I hear it said that “everyone has pre-wedding jitters” — what ifs and cold feet. But I had a full-on panic. Like, “I woke up crying and told my fiancé that I wanted to cancel the wedding” kind of panic.
Our wedding hasn't been an easy one to plan. We wanted to get married before my job contract expires and before we move across the country, so that put us at a four month engagement. On top of looking for a job, and thinking about moving, our families are not terribly supportive. Add to this that most of the wedding is DIY, and that most of the DIY is being done by me… Nevermind, all of it, because I am stubborn as hell.
I was at the end of my rope. Spending all of my time doing DIY research, making lists, calculating costs, and worrying. Fighting with my family. Getting outrageous quotes from caterers who kept insisting on throwing in things that I didn't ask for or want, and then charging for them anyway. And realizing that I didn't even own a cake pan.
I lost it. I told my fiancé that I thought we should cancel the wedding and just elope, or even not elope and just keep things the way they are. I told my two close friends the same thing, then read every article on how to tell people you're canceling a wedding. I even told my therapist I didn't want to get married. I took my ring off to see what my hand would look like without it, and then I started Googling jobs in Botswana.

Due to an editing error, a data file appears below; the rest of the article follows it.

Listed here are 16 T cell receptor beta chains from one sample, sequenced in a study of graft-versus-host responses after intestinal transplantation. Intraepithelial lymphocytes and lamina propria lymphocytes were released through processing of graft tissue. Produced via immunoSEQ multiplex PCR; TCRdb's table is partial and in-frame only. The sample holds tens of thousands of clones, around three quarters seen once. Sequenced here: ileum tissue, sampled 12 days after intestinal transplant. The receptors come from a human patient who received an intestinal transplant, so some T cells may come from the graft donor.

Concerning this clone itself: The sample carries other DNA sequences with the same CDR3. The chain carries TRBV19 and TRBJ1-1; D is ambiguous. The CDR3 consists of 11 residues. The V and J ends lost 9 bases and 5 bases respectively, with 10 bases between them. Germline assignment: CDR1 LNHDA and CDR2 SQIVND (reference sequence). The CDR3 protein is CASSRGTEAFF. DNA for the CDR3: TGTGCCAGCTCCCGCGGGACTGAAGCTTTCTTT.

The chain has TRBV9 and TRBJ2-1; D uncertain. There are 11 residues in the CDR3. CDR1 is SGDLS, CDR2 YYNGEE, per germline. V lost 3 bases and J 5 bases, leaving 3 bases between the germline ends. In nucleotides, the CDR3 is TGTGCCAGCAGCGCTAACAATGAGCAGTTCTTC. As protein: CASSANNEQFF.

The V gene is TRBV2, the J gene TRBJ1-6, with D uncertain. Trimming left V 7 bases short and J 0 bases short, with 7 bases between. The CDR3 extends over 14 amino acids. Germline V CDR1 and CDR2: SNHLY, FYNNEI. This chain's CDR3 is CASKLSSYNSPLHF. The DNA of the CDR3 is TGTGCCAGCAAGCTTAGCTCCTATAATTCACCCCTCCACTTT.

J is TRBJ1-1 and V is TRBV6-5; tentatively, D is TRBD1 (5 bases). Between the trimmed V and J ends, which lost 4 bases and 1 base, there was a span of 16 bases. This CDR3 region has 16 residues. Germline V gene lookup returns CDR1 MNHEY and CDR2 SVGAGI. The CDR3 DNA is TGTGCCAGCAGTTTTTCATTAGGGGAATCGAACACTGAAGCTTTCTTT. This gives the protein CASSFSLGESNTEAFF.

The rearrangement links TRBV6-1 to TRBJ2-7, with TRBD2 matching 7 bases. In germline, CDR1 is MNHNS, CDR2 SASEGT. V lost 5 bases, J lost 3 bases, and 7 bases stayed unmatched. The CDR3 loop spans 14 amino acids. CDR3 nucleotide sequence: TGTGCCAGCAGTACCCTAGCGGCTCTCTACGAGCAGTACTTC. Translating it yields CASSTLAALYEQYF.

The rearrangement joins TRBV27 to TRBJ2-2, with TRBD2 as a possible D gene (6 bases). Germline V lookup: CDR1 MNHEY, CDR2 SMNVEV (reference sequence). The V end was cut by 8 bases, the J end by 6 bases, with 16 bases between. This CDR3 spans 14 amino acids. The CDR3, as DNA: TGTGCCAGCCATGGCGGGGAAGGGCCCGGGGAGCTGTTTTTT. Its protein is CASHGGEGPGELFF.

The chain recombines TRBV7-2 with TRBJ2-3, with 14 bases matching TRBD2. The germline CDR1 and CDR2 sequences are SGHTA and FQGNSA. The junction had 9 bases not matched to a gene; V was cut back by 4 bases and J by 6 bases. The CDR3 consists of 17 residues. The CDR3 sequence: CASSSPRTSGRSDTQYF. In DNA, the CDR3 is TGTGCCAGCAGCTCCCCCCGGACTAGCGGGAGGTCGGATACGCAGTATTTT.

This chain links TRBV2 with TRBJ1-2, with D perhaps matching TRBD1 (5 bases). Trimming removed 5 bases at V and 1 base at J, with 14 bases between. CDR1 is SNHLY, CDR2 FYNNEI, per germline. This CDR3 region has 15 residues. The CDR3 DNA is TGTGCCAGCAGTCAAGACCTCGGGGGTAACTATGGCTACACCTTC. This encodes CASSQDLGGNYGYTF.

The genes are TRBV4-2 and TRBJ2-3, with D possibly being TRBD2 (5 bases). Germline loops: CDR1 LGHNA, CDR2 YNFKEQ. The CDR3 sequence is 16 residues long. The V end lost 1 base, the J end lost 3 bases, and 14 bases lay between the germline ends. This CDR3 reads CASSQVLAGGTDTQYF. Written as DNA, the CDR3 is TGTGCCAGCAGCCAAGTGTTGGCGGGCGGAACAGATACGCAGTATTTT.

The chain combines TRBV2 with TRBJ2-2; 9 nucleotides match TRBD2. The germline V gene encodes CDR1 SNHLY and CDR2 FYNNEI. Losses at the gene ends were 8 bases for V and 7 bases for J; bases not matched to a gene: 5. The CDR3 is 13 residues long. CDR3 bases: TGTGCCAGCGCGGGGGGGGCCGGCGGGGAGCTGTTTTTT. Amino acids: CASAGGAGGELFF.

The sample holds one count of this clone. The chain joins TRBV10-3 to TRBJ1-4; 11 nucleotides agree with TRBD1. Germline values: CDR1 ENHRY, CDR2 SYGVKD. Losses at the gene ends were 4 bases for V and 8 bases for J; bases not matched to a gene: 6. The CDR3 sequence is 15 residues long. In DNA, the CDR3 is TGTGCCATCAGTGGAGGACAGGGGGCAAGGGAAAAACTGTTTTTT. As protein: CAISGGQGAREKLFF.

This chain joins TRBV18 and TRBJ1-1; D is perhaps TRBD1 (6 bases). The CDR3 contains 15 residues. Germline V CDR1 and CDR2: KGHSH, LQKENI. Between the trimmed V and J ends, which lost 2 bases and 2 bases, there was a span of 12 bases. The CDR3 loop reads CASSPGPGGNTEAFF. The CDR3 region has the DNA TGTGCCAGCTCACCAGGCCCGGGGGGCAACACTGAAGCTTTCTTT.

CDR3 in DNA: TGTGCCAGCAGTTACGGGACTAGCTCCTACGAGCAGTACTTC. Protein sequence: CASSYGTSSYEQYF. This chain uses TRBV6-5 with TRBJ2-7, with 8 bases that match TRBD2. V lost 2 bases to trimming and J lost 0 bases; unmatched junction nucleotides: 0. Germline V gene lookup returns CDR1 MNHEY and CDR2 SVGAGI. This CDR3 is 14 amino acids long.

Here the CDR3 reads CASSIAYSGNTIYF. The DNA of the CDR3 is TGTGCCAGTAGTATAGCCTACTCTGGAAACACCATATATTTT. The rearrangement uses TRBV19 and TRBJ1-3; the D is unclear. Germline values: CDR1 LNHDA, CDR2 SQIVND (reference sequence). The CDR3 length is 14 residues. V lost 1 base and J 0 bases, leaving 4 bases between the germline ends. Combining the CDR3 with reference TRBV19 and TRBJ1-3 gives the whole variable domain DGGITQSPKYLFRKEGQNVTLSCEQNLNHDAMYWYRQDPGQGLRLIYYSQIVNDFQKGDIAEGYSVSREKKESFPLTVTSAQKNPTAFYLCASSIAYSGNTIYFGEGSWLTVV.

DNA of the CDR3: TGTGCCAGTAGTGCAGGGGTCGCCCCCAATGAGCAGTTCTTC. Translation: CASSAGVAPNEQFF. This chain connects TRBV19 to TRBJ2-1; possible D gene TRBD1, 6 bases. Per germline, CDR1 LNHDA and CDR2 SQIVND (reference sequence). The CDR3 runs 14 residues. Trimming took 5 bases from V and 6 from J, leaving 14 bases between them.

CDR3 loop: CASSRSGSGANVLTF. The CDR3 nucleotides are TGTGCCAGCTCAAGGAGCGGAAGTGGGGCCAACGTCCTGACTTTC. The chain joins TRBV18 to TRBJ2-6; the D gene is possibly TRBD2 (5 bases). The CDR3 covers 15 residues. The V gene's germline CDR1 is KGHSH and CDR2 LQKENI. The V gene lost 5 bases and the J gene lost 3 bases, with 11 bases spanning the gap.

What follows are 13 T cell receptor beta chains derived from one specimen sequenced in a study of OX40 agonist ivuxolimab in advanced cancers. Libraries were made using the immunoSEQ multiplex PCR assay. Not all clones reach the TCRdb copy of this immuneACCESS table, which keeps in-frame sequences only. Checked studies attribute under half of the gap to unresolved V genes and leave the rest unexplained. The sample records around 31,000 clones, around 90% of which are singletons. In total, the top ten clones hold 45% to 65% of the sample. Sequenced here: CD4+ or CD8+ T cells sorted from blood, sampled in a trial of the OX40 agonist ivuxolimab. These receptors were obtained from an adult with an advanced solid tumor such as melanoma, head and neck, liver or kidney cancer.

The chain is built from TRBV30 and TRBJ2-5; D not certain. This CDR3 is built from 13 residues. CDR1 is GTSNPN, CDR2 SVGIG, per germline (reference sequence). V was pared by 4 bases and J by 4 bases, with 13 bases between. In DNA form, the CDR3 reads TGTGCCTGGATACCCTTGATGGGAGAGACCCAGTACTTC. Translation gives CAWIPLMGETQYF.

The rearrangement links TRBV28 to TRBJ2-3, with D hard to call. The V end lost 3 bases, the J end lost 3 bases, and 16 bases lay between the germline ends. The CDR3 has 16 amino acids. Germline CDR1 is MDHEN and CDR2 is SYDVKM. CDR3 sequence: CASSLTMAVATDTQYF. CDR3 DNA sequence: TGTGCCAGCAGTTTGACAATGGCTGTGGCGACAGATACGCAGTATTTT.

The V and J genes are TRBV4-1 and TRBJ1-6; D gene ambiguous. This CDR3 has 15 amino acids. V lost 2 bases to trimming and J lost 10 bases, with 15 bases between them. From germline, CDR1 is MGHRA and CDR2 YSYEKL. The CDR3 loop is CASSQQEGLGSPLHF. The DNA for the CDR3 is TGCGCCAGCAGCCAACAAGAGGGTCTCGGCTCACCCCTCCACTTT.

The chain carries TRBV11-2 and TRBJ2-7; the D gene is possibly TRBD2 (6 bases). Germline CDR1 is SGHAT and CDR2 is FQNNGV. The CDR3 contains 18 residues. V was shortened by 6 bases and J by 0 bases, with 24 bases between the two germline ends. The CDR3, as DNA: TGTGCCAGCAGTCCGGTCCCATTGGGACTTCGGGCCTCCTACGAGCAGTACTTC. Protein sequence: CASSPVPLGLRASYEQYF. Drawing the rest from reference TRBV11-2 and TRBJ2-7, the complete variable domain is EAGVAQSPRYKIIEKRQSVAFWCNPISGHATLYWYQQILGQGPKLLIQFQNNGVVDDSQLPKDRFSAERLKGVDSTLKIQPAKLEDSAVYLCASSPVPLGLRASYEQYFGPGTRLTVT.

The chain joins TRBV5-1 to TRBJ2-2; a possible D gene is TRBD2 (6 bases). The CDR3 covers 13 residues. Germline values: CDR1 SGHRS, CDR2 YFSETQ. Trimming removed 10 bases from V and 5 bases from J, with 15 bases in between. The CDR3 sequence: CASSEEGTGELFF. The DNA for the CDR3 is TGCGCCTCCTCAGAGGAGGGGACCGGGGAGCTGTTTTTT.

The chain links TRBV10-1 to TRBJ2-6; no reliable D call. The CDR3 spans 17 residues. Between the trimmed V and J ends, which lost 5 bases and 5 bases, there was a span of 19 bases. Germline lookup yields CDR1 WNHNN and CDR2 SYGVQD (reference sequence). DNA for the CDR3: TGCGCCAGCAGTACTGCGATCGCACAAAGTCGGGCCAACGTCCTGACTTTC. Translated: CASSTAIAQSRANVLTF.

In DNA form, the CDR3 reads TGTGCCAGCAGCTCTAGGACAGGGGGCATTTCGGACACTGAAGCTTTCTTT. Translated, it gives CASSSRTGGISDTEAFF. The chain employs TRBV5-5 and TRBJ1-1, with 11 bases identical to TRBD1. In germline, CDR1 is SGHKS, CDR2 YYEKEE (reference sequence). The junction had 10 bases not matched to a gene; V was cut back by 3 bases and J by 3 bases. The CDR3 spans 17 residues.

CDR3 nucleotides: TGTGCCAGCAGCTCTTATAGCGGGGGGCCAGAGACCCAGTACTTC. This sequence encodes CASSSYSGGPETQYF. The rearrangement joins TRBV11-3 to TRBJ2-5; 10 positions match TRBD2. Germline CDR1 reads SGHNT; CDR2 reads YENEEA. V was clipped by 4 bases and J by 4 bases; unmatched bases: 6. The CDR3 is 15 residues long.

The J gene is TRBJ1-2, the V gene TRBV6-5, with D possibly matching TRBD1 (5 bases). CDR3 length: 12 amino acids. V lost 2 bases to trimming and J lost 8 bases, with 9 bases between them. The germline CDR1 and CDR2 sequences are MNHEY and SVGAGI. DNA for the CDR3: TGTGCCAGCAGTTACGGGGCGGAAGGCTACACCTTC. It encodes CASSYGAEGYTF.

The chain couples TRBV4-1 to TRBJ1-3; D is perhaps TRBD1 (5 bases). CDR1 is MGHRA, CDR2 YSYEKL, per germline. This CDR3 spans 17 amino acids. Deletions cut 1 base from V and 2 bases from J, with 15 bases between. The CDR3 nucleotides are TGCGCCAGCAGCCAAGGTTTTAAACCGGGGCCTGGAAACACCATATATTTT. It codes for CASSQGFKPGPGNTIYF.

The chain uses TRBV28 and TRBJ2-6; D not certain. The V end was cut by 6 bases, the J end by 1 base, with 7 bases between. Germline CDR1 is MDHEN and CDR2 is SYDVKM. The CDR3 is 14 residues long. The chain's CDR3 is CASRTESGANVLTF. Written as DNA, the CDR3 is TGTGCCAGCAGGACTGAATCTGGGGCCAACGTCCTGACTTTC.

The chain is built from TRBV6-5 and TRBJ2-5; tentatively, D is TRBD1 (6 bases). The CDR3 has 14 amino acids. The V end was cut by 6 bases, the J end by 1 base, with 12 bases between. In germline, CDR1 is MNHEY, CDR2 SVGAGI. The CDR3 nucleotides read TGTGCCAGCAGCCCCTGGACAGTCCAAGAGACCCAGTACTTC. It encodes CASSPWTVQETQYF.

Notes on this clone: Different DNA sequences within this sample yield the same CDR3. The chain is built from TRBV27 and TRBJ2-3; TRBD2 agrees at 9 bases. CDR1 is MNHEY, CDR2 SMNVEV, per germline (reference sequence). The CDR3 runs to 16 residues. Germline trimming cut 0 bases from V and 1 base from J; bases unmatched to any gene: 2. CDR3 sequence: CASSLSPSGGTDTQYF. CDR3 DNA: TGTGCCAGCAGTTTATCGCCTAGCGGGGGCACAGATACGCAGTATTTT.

I came home that same day to a living room full of camping supplies. My fiancé said that he had to get me out of here. Too tired to fight it, I allowed myself to be scooped into a car packed with blankets and hot dogs, and driven two hours out into the wilderness. It saved our wedding.
Second: no one else around. No friends. Goodbye, fights with family — the rest of my energy had been going there and getting even less promising results.
Third: nothing else either. No chores, no grocery lists, or book club books to finish, or even real work to do. I had my dude, and some hot dogs, and really not much else.
So we pitched our tent and left the fly off to look at some stars. But it rained at 3am so we rushed out in our underwear to put the tent fly on in the rain. And I thought, “wow, we're a pretty good team.” We slept in. We went for a hike and he gallantly went first with a stick to make sure he knocked down all the spider webs. When we tried to light a fire with our damp wood in the light rain, he wound up using our air mattress pump as bellows. He bellowed the hell out of that campfire for maybe an hour because he knew I wanted a hot dog. And then I realized how very badly I want to marry this guy.
I like to think I took the wedding crazies to the woods, killed them and buried them there.
And that was it. After that, all of the wedding stress seemed stupid. Even worse, I seemed stupid, because I'd fallen into the trap of focusing so much on the wedding that I'd forgotten about the marriage.
After that we started talking wedding stuff, but without any of the panic. We set deadlines for things we knew we wanted, and we tossed things that were more stress than they were worth. We did it together, without 100 Google images in front of us, without budget spreadsheets and raving in-laws, and without other peoples' expectations, so we could focus on what was really important to us and what wasn't. Then we looked at some fireflies, ate some s'mores, talked about politics and just enjoyed each other's company for the first time in what felt like a month.
I like to think I took the wedding crazies to the woods, killed them and buried them there. But really, my fiancé did. He said he had promised to take care of me, and that started the day he proposed.